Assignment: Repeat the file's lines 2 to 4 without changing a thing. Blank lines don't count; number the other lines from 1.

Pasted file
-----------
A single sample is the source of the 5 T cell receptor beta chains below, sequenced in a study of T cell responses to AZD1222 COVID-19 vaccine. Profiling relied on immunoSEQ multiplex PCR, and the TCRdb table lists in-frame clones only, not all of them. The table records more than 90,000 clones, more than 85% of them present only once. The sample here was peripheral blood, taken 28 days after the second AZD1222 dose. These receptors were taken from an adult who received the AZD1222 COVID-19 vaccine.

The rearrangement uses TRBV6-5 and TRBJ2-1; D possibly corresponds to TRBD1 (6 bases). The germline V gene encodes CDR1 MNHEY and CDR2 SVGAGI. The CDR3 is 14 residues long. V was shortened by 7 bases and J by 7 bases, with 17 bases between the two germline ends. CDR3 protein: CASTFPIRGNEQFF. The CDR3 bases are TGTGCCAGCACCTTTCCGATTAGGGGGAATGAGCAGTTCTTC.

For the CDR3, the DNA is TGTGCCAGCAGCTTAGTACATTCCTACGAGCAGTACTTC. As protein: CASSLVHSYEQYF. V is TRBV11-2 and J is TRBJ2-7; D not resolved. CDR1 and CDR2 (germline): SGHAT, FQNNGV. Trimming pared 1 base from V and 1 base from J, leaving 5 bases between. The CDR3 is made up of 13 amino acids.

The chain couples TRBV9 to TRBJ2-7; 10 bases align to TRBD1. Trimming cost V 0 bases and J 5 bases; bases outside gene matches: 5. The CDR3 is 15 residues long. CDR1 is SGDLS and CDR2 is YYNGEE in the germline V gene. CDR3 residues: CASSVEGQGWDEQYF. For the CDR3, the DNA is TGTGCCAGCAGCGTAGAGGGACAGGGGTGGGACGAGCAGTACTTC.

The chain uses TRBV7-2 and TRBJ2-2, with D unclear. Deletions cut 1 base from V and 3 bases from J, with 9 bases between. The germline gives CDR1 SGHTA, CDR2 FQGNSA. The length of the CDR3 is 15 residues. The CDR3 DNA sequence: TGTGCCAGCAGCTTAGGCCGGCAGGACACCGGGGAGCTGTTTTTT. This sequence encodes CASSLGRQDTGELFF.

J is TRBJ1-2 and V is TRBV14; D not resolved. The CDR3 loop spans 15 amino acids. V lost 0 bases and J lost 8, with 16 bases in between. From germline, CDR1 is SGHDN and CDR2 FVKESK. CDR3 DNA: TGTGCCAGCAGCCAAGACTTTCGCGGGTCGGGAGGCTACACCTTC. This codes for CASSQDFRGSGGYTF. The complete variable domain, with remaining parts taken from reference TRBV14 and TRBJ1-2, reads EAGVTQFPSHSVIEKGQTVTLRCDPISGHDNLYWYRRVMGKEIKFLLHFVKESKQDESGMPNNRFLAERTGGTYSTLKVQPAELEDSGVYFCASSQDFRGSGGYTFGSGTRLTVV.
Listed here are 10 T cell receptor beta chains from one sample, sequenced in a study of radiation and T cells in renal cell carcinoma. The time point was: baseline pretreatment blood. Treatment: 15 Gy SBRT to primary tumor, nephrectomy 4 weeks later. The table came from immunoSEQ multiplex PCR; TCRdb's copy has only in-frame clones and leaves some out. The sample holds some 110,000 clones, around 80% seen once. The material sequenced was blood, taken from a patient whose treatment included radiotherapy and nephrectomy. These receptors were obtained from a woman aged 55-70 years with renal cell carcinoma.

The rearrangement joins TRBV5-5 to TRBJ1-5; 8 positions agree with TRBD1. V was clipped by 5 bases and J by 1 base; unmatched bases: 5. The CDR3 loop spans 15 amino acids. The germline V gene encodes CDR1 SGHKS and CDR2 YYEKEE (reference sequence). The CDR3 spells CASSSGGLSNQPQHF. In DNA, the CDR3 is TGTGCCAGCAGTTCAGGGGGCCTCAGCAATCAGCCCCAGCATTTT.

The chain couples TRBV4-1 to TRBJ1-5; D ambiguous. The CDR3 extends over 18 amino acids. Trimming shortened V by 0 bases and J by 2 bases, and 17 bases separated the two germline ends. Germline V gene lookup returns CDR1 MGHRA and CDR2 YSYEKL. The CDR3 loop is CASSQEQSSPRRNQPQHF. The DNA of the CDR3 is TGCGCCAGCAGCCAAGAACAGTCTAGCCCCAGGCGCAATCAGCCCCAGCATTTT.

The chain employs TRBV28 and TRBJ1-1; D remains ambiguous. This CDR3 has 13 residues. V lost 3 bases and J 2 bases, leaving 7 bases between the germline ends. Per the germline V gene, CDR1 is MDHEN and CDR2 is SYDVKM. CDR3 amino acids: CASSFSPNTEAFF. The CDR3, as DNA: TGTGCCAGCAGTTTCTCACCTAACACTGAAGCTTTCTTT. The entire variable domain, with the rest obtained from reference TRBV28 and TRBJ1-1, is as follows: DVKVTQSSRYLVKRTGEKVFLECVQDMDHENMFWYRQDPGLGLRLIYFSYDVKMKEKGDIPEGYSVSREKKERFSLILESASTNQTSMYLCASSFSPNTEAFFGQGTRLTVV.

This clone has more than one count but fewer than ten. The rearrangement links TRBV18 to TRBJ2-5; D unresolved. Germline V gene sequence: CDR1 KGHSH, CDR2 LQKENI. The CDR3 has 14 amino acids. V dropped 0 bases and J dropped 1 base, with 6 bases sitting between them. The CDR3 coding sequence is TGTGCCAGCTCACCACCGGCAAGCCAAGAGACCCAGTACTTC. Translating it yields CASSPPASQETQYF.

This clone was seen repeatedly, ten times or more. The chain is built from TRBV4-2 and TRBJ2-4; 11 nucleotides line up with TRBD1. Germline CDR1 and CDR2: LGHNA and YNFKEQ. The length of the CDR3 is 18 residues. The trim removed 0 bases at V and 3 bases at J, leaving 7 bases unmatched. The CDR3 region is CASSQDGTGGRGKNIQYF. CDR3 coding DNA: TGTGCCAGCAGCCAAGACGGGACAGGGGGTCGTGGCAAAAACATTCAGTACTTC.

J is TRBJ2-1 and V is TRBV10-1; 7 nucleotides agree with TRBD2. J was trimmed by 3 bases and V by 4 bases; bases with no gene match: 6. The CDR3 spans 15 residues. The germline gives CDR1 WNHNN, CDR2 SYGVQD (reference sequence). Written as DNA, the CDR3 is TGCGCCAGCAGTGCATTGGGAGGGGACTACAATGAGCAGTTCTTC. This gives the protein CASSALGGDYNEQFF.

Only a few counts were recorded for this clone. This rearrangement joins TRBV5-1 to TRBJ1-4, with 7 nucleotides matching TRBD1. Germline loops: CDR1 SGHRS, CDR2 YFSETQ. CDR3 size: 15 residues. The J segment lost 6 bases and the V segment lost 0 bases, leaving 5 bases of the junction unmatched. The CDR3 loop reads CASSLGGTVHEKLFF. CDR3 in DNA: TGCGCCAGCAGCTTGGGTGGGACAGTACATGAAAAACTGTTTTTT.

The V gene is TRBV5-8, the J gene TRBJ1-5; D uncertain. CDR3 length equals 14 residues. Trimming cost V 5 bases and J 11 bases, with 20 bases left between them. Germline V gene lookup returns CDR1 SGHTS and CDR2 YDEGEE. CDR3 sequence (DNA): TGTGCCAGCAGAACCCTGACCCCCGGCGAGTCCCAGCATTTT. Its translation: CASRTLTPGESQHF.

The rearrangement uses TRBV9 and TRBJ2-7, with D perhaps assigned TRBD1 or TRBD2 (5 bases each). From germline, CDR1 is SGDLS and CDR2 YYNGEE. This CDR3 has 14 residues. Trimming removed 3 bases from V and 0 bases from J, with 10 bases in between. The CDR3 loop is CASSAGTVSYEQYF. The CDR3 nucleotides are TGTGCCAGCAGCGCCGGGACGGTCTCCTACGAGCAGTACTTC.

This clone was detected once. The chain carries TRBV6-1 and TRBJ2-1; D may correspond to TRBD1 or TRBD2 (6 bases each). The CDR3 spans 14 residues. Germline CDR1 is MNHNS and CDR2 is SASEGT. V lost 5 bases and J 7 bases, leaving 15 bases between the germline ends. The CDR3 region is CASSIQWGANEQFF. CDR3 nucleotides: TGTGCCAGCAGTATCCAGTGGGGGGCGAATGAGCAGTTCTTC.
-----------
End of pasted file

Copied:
The rearrangement uses TRBV6-5 and TRBJ2-1; D possibly corresponds to TRBD1 (6 bases). The germline V gene encodes CDR1 MNHEY and CDR2 SVGAGI. The CDR3 is 14 residues long. V was shortened by 7 bases and J by 7 bases, with 17 bases between the two germline ends. CDR3 protein: CASTFPIRGNEQFF. The CDR3 bases are TGTGCCAGCACCTTTCCGATTAGGGGGAATGAGCAGTTCTTC.

For the CDR3, the DNA is TGTGCCAGCAGCTTAGTACATTCCTACGAGCAGTACTTC. As protein: CASSLVHSYEQYF. V is TRBV11-2 and J is TRBJ2-7; D not resolved. CDR1 and CDR2 (germline): SGHAT, FQNNGV. Trimming pared 1 base from V and 1 base from J, leaving 5 bases between. The CDR3 is made up of 13 amino acids.

The chain couples TRBV9 to TRBJ2-7; 10 bases align to TRBD1. Trimming cost V 0 bases and J 5 bases; bases outside gene matches: 5. The CDR3 is 15 residues long. CDR1 is SGDLS and CDR2 is YYNGEE in the germline V gene. CDR3 residues: CASSVEGQGWDEQYF. For the CDR3, the DNA is TGTGCCAGCAGCGTAGAGGGACAGGGGTGGGACGAGCAGTACTTC.